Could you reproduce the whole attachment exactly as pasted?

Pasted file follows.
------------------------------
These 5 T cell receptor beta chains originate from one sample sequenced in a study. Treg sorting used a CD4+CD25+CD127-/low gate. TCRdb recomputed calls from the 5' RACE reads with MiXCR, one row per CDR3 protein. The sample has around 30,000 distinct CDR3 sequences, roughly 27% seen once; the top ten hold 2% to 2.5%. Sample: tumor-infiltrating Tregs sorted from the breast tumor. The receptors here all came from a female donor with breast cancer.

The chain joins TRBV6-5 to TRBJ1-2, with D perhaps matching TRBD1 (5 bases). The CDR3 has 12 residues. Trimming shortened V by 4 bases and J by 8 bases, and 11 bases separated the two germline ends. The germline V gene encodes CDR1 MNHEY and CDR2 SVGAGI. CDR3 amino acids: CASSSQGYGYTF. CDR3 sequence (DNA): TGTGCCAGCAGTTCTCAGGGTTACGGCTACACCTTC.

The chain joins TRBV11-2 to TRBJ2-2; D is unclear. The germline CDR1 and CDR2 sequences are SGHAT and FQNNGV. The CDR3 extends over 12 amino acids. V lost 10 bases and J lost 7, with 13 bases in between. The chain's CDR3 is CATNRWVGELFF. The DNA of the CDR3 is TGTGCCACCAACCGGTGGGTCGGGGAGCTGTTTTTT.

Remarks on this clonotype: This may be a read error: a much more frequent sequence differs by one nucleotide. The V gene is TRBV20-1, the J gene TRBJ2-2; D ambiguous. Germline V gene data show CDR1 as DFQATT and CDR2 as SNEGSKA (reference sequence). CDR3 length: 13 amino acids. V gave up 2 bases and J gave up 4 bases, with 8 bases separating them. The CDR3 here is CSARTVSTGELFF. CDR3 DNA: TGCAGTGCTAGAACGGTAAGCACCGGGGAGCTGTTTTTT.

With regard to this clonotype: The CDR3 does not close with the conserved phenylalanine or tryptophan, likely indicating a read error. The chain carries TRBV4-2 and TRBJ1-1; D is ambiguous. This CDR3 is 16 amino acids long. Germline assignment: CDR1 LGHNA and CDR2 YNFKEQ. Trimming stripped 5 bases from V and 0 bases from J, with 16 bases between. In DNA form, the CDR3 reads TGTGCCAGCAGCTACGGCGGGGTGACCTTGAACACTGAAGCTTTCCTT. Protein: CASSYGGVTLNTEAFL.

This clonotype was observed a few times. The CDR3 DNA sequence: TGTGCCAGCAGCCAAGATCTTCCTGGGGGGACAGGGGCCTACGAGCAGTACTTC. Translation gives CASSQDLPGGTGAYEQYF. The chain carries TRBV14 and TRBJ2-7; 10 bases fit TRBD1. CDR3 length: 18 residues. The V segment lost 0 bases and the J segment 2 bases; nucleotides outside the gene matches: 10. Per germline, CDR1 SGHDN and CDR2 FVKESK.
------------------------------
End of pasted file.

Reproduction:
These 5 T cell receptor beta chains originate from one sample sequenced in a study. Treg sorting used a CD4+CD25+CD127-/low gate. TCRdb recomputed calls from the 5' RACE reads with MiXCR, one row per CDR3 protein. The sample has around 30,000 distinct CDR3 sequences, roughly 27% seen once; the top ten hold 2% to 2.5%. Sample: tumor-infiltrating Tregs sorted from the breast tumor. The receptors here all came from a female donor with breast cancer.

The chain joins TRBV6-5 to TRBJ1-2, with D perhaps matching TRBD1 (5 bases). The CDR3 has 12 residues. Trimming shortened V by 4 bases and J by 8 bases, and 11 bases separated the two germline ends. The germline V gene encodes CDR1 MNHEY and CDR2 SVGAGI. CDR3 amino acids: CASSSQGYGYTF. CDR3 sequence (DNA): TGTGCCAGCAGTTCTCAGGGTTACGGCTACACCTTC.

The chain joins TRBV11-2 to TRBJ2-2; D is unclear. The germline CDR1 and CDR2 sequences are SGHAT and FQNNGV. The CDR3 extends over 12 amino acids. V lost 10 bases and J lost 7, with 13 bases in between. The chain's CDR3 is CATNRWVGELFF. The DNA of the CDR3 is TGTGCCACCAACCGGTGGGTCGGGGAGCTGTTTTTT.

Remarks on this clonotype: This may be a read error: a much more frequent sequence differs by one nucleotide. The V gene is TRBV20-1, the J gene TRBJ2-2; D ambiguous. Germline V gene data show CDR1 as DFQATT and CDR2 as SNEGSKA (reference sequence). CDR3 length: 13 amino acids. V gave up 2 bases and J gave up 4 bases, with 8 bases separating them. The CDR3 here is CSARTVSTGELFF. CDR3 DNA: TGCAGTGCTAGAACGGTAAGCACCGGGGAGCTGTTTTTT.

With regard to this clonotype: The CDR3 does not close with the conserved phenylalanine or tryptophan, likely indicating a read error. The chain carries TRBV4-2 and TRBJ1-1; D is ambiguous. This CDR3 is 16 amino acids long. Germline assignment: CDR1 LGHNA and CDR2 YNFKEQ. Trimming stripped 5 bases from V and 0 bases from J, with 16 bases between. In DNA form, the CDR3 reads TGTGCCAGCAGCTACGGCGGGGTGACCTTGAACACTGAAGCTTTCCTT. Protein: CASSYGGVTLNTEAFL.

This clonotype was observed a few times. The CDR3 DNA sequence: TGTGCCAGCAGCCAAGATCTTCCTGGGGGGACAGGGGCCTACGAGCAGTACTTC. Translation gives CASSQDLPGGTGAYEQYF. The chain carries TRBV14 and TRBJ2-7; 10 bases fit TRBD1. CDR3 length: 18 residues. The V segment lost 0 bases and the J segment 2 bases; nucleotides outside the gene matches: 10. Per germline, CDR1 SGHDN and CDR2 FVKESK.